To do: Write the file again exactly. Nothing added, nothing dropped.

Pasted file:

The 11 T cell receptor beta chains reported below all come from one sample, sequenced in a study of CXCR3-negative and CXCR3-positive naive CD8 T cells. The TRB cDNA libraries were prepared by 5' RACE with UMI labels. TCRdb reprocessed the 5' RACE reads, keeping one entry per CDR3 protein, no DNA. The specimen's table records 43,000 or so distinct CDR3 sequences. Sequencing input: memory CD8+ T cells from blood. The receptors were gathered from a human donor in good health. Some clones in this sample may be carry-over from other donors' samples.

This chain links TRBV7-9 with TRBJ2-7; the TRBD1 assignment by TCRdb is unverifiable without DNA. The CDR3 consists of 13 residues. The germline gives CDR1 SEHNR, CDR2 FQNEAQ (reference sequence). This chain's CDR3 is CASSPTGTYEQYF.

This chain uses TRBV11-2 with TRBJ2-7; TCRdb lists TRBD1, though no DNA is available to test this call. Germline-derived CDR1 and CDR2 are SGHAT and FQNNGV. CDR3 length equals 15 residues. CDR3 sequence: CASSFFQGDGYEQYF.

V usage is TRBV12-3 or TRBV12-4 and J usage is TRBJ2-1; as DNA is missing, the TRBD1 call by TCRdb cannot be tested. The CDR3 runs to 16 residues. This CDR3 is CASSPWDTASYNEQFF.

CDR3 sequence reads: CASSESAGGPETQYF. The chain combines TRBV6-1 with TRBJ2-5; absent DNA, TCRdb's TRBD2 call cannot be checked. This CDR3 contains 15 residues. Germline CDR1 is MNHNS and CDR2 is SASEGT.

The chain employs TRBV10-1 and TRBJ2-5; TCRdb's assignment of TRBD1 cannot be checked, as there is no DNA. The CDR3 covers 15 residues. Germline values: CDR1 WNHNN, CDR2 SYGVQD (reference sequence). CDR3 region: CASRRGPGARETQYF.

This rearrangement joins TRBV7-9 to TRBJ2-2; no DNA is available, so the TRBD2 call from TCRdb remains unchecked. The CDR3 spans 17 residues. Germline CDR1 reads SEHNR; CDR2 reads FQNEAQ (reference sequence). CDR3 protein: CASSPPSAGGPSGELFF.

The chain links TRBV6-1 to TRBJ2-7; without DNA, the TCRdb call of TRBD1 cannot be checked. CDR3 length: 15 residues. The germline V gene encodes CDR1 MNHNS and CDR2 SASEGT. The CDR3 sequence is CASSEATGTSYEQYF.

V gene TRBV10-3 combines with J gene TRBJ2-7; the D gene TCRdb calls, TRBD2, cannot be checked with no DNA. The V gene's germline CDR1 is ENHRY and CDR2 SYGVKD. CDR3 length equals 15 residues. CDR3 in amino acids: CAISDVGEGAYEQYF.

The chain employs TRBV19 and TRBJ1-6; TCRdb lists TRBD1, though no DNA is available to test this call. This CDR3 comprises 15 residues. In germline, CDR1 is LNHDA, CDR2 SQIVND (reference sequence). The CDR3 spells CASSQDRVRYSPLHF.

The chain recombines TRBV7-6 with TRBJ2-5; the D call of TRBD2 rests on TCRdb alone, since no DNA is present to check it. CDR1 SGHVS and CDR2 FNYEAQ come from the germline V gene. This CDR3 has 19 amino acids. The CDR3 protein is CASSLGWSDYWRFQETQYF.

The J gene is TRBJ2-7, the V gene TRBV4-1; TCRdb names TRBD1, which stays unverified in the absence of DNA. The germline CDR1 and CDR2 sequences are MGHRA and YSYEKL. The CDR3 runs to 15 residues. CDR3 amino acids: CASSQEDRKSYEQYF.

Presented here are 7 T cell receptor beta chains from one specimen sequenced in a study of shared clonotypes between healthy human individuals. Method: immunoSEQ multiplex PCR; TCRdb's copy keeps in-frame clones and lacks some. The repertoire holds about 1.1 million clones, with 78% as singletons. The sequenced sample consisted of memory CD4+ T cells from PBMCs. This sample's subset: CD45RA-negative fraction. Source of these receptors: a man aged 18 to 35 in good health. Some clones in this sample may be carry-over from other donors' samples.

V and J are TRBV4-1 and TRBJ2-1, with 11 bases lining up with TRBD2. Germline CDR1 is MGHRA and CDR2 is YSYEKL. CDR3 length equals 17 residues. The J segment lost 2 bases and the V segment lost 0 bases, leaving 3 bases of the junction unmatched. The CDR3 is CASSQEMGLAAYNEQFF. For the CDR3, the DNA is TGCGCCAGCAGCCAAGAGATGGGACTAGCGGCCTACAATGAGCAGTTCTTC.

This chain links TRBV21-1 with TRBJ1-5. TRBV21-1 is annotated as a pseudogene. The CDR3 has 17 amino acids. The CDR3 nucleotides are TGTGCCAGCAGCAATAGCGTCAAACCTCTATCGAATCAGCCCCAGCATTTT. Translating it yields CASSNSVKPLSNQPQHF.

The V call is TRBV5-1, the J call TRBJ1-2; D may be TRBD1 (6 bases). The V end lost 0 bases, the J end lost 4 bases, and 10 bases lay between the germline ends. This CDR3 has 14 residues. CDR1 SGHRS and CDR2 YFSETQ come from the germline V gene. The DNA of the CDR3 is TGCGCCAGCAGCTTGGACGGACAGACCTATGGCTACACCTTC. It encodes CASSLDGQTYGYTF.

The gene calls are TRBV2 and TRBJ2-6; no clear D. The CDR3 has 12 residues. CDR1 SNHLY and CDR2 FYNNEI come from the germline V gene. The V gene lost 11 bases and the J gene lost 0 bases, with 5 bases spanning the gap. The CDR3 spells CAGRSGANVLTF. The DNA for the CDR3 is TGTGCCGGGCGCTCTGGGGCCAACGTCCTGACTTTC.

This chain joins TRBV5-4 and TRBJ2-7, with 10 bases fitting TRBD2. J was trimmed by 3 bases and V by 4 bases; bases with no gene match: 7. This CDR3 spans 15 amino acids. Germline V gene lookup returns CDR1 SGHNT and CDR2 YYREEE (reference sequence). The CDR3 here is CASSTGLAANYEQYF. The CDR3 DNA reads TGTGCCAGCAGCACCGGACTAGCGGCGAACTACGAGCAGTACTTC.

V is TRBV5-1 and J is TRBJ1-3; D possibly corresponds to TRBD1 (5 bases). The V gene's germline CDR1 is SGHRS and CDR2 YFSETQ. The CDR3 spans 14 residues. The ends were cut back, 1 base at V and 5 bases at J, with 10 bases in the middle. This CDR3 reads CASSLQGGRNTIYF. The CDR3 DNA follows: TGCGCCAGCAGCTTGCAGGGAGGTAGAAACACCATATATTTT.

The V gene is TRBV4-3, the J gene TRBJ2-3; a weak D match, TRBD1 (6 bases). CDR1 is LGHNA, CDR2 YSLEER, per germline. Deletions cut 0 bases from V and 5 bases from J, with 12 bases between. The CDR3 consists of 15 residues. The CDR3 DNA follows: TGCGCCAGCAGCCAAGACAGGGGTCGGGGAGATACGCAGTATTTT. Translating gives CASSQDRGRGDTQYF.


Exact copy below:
The 11 T cell receptor beta chains reported below all come from one sample, sequenced in a study of CXCR3-negative and CXCR3-positive naive CD8 T cells. The TRB cDNA libraries were prepared by 5' RACE with UMI labels. TCRdb reprocessed the 5' RACE reads, keeping one entry per CDR3 protein, no DNA. The specimen's table records 43,000 or so distinct CDR3 sequences. Sequencing input: memory CD8+ T cells from blood. The receptors were gathered from a human donor in good health. Some clones in this sample may be carry-over from other donors' samples.

This chain links TRBV7-9 with TRBJ2-7; the TRBD1 assignment by TCRdb is unverifiable without DNA. The CDR3 consists of 13 residues. The germline gives CDR1 SEHNR, CDR2 FQNEAQ (reference sequence). This chain's CDR3 is CASSPTGTYEQYF.

This chain uses TRBV11-2 with TRBJ2-7; TCRdb lists TRBD1, though no DNA is available to test this call. Germline-derived CDR1 and CDR2 are SGHAT and FQNNGV. CDR3 length equals 15 residues. CDR3 sequence: CASSFFQGDGYEQYF.

V usage is TRBV12-3 or TRBV12-4 and J usage is TRBJ2-1; as DNA is missing, the TRBD1 call by TCRdb cannot be tested. The CDR3 runs to 16 residues. This CDR3 is CASSPWDTASYNEQFF.

CDR3 sequence reads: CASSESAGGPETQYF. The chain combines TRBV6-1 with TRBJ2-5; absent DNA, TCRdb's TRBD2 call cannot be checked. This CDR3 contains 15 residues. Germline CDR1 is MNHNS and CDR2 is SASEGT.

The chain employs TRBV10-1 and TRBJ2-5; TCRdb's assignment of TRBD1 cannot be checked, as there is no DNA. The CDR3 covers 15 residues. Germline values: CDR1 WNHNN, CDR2 SYGVQD (reference sequence). CDR3 region: CASRRGPGARETQYF.

This rearrangement joins TRBV7-9 to TRBJ2-2; no DNA is available, so the TRBD2 call from TCRdb remains unchecked. The CDR3 spans 17 residues. Germline CDR1 reads SEHNR; CDR2 reads FQNEAQ (reference sequence). CDR3 protein: CASSPPSAGGPSGELFF.

The chain links TRBV6-1 to TRBJ2-7; without DNA, the TCRdb call of TRBD1 cannot be checked. CDR3 length: 15 residues. The germline V gene encodes CDR1 MNHNS and CDR2 SASEGT. The CDR3 sequence is CASSEATGTSYEQYF.

V gene TRBV10-3 combines with J gene TRBJ2-7; the D gene TCRdb calls, TRBD2, cannot be checked with no DNA. The V gene's germline CDR1 is ENHRY and CDR2 SYGVKD. CDR3 length equals 15 residues. CDR3 in amino acids: CAISDVGEGAYEQYF.

The chain employs TRBV19 and TRBJ1-6; TCRdb lists TRBD1, though no DNA is available to test this call. This CDR3 comprises 15 residues. In germline, CDR1 is LNHDA, CDR2 SQIVND (reference sequence). The CDR3 spells CASSQDRVRYSPLHF.

The chain recombines TRBV7-6 with TRBJ2-5; the D call of TRBD2 rests on TCRdb alone, since no DNA is present to check it. CDR1 SGHVS and CDR2 FNYEAQ come from the germline V gene. This CDR3 has 19 amino acids. The CDR3 protein is CASSLGWSDYWRFQETQYF.

The J gene is TRBJ2-7, the V gene TRBV4-1; TCRdb names TRBD1, which stays unverified in the absence of DNA. The germline CDR1 and CDR2 sequences are MGHRA and YSYEKL. The CDR3 runs to 15 residues. CDR3 amino acids: CASSQEDRKSYEQYF.

Presented here are 7 T cell receptor beta chains from one specimen sequenced in a study of shared clonotypes between healthy human individuals. Method: immunoSEQ multiplex PCR; TCRdb's copy keeps in-frame clones and lacks some. The repertoire holds about 1.1 million clones, with 78% as singletons. The sequenced sample consisted of memory CD4+ T cells from PBMCs. This sample's subset: CD45RA-negative fraction. Source of these receptors: a man aged 18 to 35 in good health. Some clones in this sample may be carry-over from other donors' samples.

V and J are TRBV4-1 and TRBJ2-1, with 11 bases lining up with TRBD2. Germline CDR1 is MGHRA and CDR2 is YSYEKL. CDR3 length equals 17 residues. The J segment lost 2 bases and the V segment lost 0 bases, leaving 3 bases of the junction unmatched. The CDR3 is CASSQEMGLAAYNEQFF. For the CDR3, the DNA is TGCGCCAGCAGCCAAGAGATGGGACTAGCGGCCTACAATGAGCAGTTCTTC.

This chain links TRBV21-1 with TRBJ1-5. TRBV21-1 is annotated as a pseudogene. The CDR3 has 17 amino acids. The CDR3 nucleotides are TGTGCCAGCAGCAATAGCGTCAAACCTCTATCGAATCAGCCCCAGCATTTT. Translating it yields CASSNSVKPLSNQPQHF.

The V call is TRBV5-1, the J call TRBJ1-2; D may be TRBD1 (6 bases). The V end lost 0 bases, the J end lost 4 bases, and 10 bases lay between the germline ends. This CDR3 has 14 residues. CDR1 SGHRS and CDR2 YFSETQ come from the germline V gene. The DNA of the CDR3 is TGCGCCAGCAGCTTGGACGGACAGACCTATGGCTACACCTTC. It encodes CASSLDGQTYGYTF.

The gene calls are TRBV2 and TRBJ2-6; no clear D. The CDR3 has 12 residues. CDR1 SNHLY and CDR2 FYNNEI come from the germline V gene. The V gene lost 11 bases and the J gene lost 0 bases, with 5 bases spanning the gap. The CDR3 spells CAGRSGANVLTF. The DNA for the CDR3 is TGTGCCGGGCGCTCTGGGGCCAACGTCCTGACTTTC.

This chain joins TRBV5-4 and TRBJ2-7, with 10 bases fitting TRBD2. J was trimmed by 3 bases and V by 4 bases; bases with no gene match: 7. This CDR3 spans 15 amino acids. Germline V gene lookup returns CDR1 SGHNT and CDR2 YYREEE (reference sequence). The CDR3 here is CASSTGLAANYEQYF. The CDR3 DNA reads TGTGCCAGCAGCACCGGACTAGCGGCGAACTACGAGCAGTACTTC.

V is TRBV5-1 and J is TRBJ1-3; D possibly corresponds to TRBD1 (5 bases). The V gene's germline CDR1 is SGHRS and CDR2 YFSETQ. The CDR3 spans 14 residues. The ends were cut back, 1 base at V and 5 bases at J, with 10 bases in the middle. This CDR3 reads CASSLQGGRNTIYF. The CDR3 DNA follows: TGCGCCAGCAGCTTGCAGGGAGGTAGAAACACCATATATTTT.

The V gene is TRBV4-3, the J gene TRBJ2-3; a weak D match, TRBD1 (6 bases). CDR1 is LGHNA, CDR2 YSLEER, per germline. Deletions cut 0 bases from V and 5 bases from J, with 12 bases between. The CDR3 consists of 15 residues. The CDR3 DNA follows: TGCGCCAGCAGCCAAGACAGGGGTCGGGGAGATACGCAGTATTTT. Translating gives CASSQDRGRGDTQYF.